a grassy cemetery full of rows of white, symmetrical gravestones

Should the Confederate Statue be Taken Down? – Recent News at Arlington Cemetery

by Elise DeYoung

This summer I had the honor of visiting our nation’s capital. Upon arrival, my friends and I went to Arlington National Cemetery to pay our respects to our country’s fallen soldiers. I was amazed by the scale of the cemetery and the countless rows of headstones that rest peacefully on the grounds. I saw many monuments erected to pay homage to brutal battles fought and to honor countless soldiers lost.

Recently, Arlington National Cemetery made headlines by tearing down a monument dedicated to fallen Confederate soldiers that has stood on its grounds for over a century.

Two Reasons the Statue is Being Taken Down

There are two primary reasons why they decided to tear down the statue: First, they believe it is wrong to honor soldiers who fought in defense of slavery. Second, they claim that the statue itself portrays a romanticized picture of slavery and belittles the wickedness of the institution.

Both arguments take issue with the imagined purpose and message of the monument so, it is necessary to examine the history of Arlington and the Confederate monument when considering these reasons.

First Argument

Arlington National Cemetery is categorized into many sections that represent specific wars, battles, and divisions. The soldiers who are buried in each section are there due to a connection that they had with that event or station.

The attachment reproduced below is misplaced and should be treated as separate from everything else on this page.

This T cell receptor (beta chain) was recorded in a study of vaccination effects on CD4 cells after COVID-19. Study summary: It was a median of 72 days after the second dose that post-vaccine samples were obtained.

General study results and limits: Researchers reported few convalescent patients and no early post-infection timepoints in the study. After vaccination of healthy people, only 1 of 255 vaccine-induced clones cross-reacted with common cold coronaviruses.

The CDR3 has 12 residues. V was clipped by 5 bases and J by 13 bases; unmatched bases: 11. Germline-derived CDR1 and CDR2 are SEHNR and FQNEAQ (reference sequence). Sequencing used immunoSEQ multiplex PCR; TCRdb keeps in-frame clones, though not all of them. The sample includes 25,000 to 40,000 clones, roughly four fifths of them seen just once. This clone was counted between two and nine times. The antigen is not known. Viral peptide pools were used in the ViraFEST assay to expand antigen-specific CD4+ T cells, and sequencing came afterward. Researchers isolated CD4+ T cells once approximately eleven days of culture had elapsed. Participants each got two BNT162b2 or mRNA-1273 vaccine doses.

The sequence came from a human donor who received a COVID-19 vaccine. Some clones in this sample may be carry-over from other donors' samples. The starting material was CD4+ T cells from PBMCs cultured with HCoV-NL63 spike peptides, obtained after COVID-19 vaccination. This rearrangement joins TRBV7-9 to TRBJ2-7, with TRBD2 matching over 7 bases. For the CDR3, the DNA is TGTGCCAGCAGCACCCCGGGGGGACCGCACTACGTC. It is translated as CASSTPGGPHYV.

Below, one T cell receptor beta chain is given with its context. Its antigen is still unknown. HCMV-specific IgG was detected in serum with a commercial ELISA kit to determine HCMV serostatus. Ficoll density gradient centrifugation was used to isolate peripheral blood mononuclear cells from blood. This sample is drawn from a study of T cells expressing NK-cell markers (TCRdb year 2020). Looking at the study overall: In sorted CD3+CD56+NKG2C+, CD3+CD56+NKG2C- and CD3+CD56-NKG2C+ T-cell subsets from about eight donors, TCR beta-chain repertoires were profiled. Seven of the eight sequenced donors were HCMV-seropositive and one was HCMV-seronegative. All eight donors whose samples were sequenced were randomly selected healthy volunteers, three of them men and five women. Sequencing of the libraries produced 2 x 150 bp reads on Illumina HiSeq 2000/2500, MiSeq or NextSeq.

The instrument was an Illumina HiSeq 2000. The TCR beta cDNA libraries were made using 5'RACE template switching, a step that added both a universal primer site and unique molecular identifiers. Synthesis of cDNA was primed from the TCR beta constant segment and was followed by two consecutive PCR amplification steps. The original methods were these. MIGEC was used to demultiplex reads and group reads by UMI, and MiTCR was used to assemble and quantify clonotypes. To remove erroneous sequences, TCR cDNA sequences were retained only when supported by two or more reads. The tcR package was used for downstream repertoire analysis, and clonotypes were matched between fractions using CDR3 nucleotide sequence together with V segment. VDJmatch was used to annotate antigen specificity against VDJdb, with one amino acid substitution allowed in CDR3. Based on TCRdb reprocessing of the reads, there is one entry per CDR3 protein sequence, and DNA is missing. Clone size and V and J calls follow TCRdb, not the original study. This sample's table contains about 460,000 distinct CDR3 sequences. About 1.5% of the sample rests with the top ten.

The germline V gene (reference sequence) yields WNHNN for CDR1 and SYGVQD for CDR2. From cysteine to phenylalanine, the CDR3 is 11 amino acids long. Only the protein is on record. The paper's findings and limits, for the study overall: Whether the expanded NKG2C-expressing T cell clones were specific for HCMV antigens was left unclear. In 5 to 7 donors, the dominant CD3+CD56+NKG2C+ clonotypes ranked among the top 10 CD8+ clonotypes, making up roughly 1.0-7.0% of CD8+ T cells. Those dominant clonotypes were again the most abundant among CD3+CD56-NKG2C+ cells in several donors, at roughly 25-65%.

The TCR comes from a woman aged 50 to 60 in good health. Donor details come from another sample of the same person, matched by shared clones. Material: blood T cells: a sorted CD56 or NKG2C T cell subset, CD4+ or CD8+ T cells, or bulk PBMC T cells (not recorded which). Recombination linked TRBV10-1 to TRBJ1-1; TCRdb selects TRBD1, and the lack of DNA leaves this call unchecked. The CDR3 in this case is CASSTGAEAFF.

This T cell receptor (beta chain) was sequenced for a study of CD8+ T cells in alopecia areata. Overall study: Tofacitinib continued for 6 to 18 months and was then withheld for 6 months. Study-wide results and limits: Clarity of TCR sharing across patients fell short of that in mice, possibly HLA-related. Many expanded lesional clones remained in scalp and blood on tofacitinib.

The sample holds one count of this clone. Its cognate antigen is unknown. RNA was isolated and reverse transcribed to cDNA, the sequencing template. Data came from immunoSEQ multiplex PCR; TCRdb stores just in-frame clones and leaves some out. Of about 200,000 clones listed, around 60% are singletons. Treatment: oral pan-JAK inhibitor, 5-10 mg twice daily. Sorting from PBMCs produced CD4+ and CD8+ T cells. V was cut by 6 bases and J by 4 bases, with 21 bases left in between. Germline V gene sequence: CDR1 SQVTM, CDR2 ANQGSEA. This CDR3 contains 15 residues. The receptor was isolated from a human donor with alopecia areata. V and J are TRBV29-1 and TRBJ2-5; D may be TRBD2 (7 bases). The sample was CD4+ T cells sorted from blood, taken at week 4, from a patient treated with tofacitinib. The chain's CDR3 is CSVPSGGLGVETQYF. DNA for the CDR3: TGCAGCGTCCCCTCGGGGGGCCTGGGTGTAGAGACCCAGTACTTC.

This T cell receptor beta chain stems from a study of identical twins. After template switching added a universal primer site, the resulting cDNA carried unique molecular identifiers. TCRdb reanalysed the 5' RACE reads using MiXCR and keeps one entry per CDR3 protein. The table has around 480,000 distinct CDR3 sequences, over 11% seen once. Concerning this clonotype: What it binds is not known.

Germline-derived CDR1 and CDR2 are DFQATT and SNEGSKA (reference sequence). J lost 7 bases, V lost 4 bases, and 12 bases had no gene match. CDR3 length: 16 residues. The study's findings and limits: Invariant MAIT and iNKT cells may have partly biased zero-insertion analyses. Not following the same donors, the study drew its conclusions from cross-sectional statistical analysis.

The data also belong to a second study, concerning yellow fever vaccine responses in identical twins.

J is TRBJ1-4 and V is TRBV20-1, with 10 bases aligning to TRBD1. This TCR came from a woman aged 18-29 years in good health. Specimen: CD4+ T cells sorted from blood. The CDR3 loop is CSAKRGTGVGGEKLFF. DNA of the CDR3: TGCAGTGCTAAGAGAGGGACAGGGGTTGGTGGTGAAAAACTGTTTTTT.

Additionally, each section has a monument in place to honor and respect the men buried there. There is a monument for the Battle of the Bulge, one for the Korean War, and another for the Spanish-American War nurses. And until a few days ago, there was a monument for Section 16, which holds and honors the fallen soldiers of the Confederacy.

Originally, Arlington was a Union cemetery that did not allow for Confederate soldiers to be buried there. However, as it gained prominence and included soldiers from many wars and battles, there was a debate about whether Confederate soldiers should be allowed to be buried there. The final decision was made in 1900 and soon, Confederates were being buried at the Capital. Today, over 400 Confederate soldiers are buried at Arlington.  

In support of this decision, President McKinley famously said, “In the spirit of fraternity, we should share with you in the care of the graves of Confederate soldiers…. Sectional feeling no longer holds back the love we feel for each other. The old flag again waves over us in peace with new glories.”

Graves for Confederate Soldiers Do Not Glorify or Promote Racism

This was not out of lingering racism or traces of slavery support that these men were honored and allowed to rest at Arlington. In a stark contrast to that belief, the desire for unity and peace motivated the burial of Confederate soldiers.

If people are angry with the honoring of Confederate troops, it is foolish to believe that by removing the monument, their discontentment will be satisfied. There are still over 400 Confederate soldiers buried at Arlington. Should we dig up the graves out of protest? I argue that erasing the memory is tantamount to promoting racism and forgetting past errors.